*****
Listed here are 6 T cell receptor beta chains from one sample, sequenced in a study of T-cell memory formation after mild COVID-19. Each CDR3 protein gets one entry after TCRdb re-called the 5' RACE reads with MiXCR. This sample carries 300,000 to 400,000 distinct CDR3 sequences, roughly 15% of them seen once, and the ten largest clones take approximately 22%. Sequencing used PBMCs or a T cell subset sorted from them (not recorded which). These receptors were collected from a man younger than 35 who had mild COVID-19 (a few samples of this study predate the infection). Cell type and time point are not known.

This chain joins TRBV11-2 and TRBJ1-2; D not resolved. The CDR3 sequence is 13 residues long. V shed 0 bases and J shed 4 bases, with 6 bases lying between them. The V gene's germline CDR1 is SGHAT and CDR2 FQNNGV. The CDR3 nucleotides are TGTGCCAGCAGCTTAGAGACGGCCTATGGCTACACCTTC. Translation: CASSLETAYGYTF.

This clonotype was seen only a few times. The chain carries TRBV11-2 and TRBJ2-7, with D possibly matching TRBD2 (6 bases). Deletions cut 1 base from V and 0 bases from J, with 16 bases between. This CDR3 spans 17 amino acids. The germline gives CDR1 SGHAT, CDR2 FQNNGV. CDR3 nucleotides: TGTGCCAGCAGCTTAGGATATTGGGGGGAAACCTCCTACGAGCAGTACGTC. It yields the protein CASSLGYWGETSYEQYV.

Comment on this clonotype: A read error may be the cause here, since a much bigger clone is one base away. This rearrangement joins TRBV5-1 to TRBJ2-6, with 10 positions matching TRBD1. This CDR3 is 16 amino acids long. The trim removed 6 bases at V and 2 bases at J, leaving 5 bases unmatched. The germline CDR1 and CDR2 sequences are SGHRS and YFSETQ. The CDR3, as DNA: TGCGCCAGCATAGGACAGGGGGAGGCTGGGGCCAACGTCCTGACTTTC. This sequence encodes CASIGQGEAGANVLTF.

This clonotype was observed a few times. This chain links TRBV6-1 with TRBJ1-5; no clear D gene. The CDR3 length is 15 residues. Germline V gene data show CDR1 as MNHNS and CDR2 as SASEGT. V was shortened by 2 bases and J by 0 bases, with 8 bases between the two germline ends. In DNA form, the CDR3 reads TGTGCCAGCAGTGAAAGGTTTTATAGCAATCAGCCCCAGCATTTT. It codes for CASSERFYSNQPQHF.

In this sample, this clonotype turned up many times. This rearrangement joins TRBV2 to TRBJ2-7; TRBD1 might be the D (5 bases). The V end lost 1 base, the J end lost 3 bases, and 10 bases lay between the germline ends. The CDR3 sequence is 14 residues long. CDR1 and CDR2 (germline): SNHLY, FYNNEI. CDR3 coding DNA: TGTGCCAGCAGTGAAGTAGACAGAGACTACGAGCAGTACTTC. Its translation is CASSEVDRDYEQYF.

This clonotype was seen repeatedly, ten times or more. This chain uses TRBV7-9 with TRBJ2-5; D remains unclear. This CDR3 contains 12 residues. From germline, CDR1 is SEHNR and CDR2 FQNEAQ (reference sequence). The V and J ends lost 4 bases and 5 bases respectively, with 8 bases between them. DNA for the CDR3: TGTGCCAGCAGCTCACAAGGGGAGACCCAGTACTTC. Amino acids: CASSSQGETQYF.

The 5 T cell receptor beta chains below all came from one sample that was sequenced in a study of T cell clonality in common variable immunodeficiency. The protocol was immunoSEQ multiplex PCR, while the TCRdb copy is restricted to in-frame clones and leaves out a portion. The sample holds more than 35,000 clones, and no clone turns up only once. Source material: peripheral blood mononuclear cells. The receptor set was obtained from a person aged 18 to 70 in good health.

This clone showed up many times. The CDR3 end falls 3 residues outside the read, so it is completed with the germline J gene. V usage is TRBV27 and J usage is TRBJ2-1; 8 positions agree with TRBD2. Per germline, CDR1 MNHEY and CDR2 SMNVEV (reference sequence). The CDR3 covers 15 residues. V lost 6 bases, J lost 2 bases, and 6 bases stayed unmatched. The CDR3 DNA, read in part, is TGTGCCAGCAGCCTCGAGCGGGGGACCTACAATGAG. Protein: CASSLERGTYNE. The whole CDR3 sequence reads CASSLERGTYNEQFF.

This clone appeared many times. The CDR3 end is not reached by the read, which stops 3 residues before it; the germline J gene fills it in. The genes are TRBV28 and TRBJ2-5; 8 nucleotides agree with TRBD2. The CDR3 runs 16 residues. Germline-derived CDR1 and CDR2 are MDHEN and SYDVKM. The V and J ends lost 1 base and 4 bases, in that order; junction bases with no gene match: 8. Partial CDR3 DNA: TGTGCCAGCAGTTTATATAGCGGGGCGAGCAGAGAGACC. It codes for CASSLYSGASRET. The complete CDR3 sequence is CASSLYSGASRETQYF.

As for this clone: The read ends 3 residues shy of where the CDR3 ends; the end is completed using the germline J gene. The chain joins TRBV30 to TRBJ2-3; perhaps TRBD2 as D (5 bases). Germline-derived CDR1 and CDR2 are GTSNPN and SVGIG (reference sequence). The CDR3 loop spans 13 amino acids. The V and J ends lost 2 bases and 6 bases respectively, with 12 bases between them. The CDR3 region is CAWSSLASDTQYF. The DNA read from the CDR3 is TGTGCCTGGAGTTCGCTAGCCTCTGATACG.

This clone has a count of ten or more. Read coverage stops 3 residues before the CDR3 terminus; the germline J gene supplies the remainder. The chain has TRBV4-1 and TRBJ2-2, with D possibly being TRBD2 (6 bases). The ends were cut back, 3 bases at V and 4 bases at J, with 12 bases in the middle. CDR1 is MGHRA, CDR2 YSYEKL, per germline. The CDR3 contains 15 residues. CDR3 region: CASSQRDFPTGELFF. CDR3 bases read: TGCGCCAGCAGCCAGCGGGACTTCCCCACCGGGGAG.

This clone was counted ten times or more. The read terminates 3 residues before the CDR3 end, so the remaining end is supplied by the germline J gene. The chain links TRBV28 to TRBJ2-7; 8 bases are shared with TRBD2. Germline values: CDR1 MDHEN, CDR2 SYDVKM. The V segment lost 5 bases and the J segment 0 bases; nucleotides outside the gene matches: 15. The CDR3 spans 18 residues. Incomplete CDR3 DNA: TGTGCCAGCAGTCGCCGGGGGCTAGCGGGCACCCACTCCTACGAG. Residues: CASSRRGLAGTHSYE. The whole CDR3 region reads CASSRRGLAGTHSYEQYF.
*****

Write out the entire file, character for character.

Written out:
Listed here are 6 T cell receptor beta chains from one sample, sequenced in a study of T-cell memory formation after mild COVID-19. Each CDR3 protein gets one entry after TCRdb re-called the 5' RACE reads with MiXCR. This sample carries 300,000 to 400,000 distinct CDR3 sequences, roughly 15% of them seen once, and the ten largest clones take approximately 22%. Sequencing used PBMCs or a T cell subset sorted from them (not recorded which). These receptors were collected from a man younger than 35 who had mild COVID-19 (a few samples of this study predate the infection). Cell type and time point are not known.

This chain joins TRBV11-2 and TRBJ1-2; D not resolved. The CDR3 sequence is 13 residues long. V shed 0 bases and J shed 4 bases, with 6 bases lying between them. The V gene's germline CDR1 is SGHAT and CDR2 FQNNGV. The CDR3 nucleotides are TGTGCCAGCAGCTTAGAGACGGCCTATGGCTACACCTTC. Translation: CASSLETAYGYTF.

This clonotype was seen only a few times. The chain carries TRBV11-2 and TRBJ2-7, with D possibly matching TRBD2 (6 bases). Deletions cut 1 base from V and 0 bases from J, with 16 bases between. This CDR3 spans 17 amino acids. The germline gives CDR1 SGHAT, CDR2 FQNNGV. CDR3 nucleotides: TGTGCCAGCAGCTTAGGATATTGGGGGGAAACCTCCTACGAGCAGTACGTC. It yields the protein CASSLGYWGETSYEQYV.

Comment on this clonotype: A read error may be the cause here, since a much bigger clone is one base away. This rearrangement joins TRBV5-1 to TRBJ2-6, with 10 positions matching TRBD1. This CDR3 is 16 amino acids long. The trim removed 6 bases at V and 2 bases at J, leaving 5 bases unmatched. The germline CDR1 and CDR2 sequences are SGHRS and YFSETQ. The CDR3, as DNA: TGCGCCAGCATAGGACAGGGGGAGGCTGGGGCCAACGTCCTGACTTTC. This sequence encodes CASIGQGEAGANVLTF.

This clonotype was observed a few times. This chain links TRBV6-1 with TRBJ1-5; no clear D gene. The CDR3 length is 15 residues. Germline V gene data show CDR1 as MNHNS and CDR2 as SASEGT. V was shortened by 2 bases and J by 0 bases, with 8 bases between the two germline ends. In DNA form, the CDR3 reads TGTGCCAGCAGTGAAAGGTTTTATAGCAATCAGCCCCAGCATTTT. It codes for CASSERFYSNQPQHF.

In this sample, this clonotype turned up many times. This rearrangement joins TRBV2 to TRBJ2-7; TRBD1 might be the D (5 bases). The V end lost 1 base, the J end lost 3 bases, and 10 bases lay between the germline ends. The CDR3 sequence is 14 residues long. CDR1 and CDR2 (germline): SNHLY, FYNNEI. CDR3 coding DNA: TGTGCCAGCAGTGAAGTAGACAGAGACTACGAGCAGTACTTC. Its translation is CASSEVDRDYEQYF.

This clonotype was seen repeatedly, ten times or more. This chain uses TRBV7-9 with TRBJ2-5; D remains unclear. This CDR3 contains 12 residues. From germline, CDR1 is SEHNR and CDR2 FQNEAQ (reference sequence). The V and J ends lost 4 bases and 5 bases respectively, with 8 bases between them. DNA for the CDR3: TGTGCCAGCAGCTCACAAGGGGAGACCCAGTACTTC. Amino acids: CASSSQGETQYF.

The 5 T cell receptor beta chains below all came from one sample that was sequenced in a study of T cell clonality in common variable immunodeficiency. The protocol was immunoSEQ multiplex PCR, while the TCRdb copy is restricted to in-frame clones and leaves out a portion. The sample holds more than 35,000 clones, and no clone turns up only once. Source material: peripheral blood mononuclear cells. The receptor set was obtained from a person aged 18 to 70 in good health.

This clone showed up many times. The CDR3 end falls 3 residues outside the read, so it is completed with the germline J gene. V usage is TRBV27 and J usage is TRBJ2-1; 8 positions agree with TRBD2. Per germline, CDR1 MNHEY and CDR2 SMNVEV (reference sequence). The CDR3 covers 15 residues. V lost 6 bases, J lost 2 bases, and 6 bases stayed unmatched. The CDR3 DNA, read in part, is TGTGCCAGCAGCCTCGAGCGGGGGACCTACAATGAG. Protein: CASSLERGTYNE. The whole CDR3 sequence reads CASSLERGTYNEQFF.

This clone appeared many times. The CDR3 end is not reached by the read, which stops 3 residues before it; the germline J gene fills it in. The genes are TRBV28 and TRBJ2-5; 8 nucleotides agree with TRBD2. The CDR3 runs 16 residues. Germline-derived CDR1 and CDR2 are MDHEN and SYDVKM. The V and J ends lost 1 base and 4 bases, in that order; junction bases with no gene match: 8. Partial CDR3 DNA: TGTGCCAGCAGTTTATATAGCGGGGCGAGCAGAGAGACC. It codes for CASSLYSGASRET. The complete CDR3 sequence is CASSLYSGASRETQYF.

As for this clone: The read ends 3 residues shy of where the CDR3 ends; the end is completed using the germline J gene. The chain joins TRBV30 to TRBJ2-3; perhaps TRBD2 as D (5 bases). Germline-derived CDR1 and CDR2 are GTSNPN and SVGIG (reference sequence). The CDR3 loop spans 13 amino acids. The V and J ends lost 2 bases and 6 bases respectively, with 12 bases between them. The CDR3 region is CAWSSLASDTQYF. The DNA read from the CDR3 is TGTGCCTGGAGTTCGCTAGCCTCTGATACG.

This clone has a count of ten or more. Read coverage stops 3 residues before the CDR3 terminus; the germline J gene supplies the remainder. The chain has TRBV4-1 and TRBJ2-2, with D possibly being TRBD2 (6 bases). The ends were cut back, 3 bases at V and 4 bases at J, with 12 bases in the middle. CDR1 is MGHRA, CDR2 YSYEKL, per germline. The CDR3 contains 15 residues. CDR3 region: CASSQRDFPTGELFF. CDR3 bases read: TGCGCCAGCAGCCAGCGGGACTTCCCCACCGGGGAG.

This clone was counted ten times or more. The read terminates 3 residues before the CDR3 end, so the remaining end is supplied by the germline J gene. The chain links TRBV28 to TRBJ2-7; 8 bases are shared with TRBD2. Germline values: CDR1 MDHEN, CDR2 SYDVKM. The V segment lost 5 bases and the J segment 0 bases; nucleotides outside the gene matches: 15. The CDR3 spans 18 residues. Incomplete CDR3 DNA: TGTGCCAGCAGTCGCCGGGGGCTAGCGGGCACCCACTCCTACGAG. Residues: CASSRRGLAGTHSYE. The whole CDR3 region reads CASSRRGLAGTHSYEQYF.